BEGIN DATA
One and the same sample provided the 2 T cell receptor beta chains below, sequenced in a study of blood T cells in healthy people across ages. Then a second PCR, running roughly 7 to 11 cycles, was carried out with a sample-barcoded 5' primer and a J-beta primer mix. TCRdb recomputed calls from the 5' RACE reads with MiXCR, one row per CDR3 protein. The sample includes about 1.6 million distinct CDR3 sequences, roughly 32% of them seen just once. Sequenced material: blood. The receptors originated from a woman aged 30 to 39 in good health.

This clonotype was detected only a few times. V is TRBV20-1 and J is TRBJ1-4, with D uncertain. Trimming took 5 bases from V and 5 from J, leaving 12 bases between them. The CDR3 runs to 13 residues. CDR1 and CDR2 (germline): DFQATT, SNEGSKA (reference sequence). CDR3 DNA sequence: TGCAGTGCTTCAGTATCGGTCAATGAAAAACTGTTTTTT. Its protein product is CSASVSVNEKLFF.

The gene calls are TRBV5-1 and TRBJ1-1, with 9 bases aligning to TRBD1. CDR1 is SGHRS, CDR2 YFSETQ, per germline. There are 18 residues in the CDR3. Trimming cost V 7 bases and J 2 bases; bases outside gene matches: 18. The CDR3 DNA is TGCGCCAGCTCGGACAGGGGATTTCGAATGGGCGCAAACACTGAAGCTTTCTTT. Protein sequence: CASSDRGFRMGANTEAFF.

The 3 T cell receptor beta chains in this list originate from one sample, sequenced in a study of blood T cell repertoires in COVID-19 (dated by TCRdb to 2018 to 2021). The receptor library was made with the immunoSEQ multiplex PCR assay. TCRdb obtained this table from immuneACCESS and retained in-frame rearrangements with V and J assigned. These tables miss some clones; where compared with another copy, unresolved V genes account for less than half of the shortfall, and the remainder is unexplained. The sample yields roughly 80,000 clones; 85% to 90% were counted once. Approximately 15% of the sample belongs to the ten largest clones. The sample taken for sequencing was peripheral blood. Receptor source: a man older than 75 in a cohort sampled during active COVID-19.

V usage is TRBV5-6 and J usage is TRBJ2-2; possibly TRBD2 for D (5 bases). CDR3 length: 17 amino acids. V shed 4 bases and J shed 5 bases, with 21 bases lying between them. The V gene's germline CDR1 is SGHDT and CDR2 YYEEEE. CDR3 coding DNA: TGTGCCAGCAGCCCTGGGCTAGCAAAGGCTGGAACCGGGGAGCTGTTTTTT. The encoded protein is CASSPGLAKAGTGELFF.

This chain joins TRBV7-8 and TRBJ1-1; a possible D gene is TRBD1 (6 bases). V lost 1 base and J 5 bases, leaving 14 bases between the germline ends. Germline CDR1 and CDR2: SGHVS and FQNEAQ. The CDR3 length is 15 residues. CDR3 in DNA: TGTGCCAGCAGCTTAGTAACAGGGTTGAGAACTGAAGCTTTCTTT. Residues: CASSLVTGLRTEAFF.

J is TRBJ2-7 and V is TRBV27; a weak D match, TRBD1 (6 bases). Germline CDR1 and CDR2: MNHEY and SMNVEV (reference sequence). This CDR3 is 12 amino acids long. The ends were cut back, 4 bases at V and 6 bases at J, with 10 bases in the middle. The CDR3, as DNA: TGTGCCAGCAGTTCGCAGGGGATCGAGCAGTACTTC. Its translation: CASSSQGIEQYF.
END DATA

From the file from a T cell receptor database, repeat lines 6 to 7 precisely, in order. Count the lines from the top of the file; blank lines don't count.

This chain joins TRBV7-8 and TRBJ1-1; a possible D gene is TRBD1 (6 bases). V lost 1 base and J 5 bases, leaving 14 bases between the germline ends. Germline CDR1 and CDR2: SGHVS and FQNEAQ. The CDR3 length is 15 residues. CDR3 in DNA: TGTGCCAGCAGCTTAGTAACAGGGTTGAGAACTGAAGCTTTCTTT. Residues: CASSLVTGLRTEAFF.

J is TRBJ2-7 and V is TRBV27; a weak D match, TRBD1 (6 bases). Germline CDR1 and CDR2: MNHEY and SMNVEV (reference sequence). This CDR3 is 12 amino acids long. The ends were cut back, 4 bases at V and 6 bases at J, with 10 bases in the middle. The CDR3, as DNA: TGTGCCAGCAGTTCGCAGGGGATCGAGCAGTACTTC. Its translation: CASSSQGIEQYF.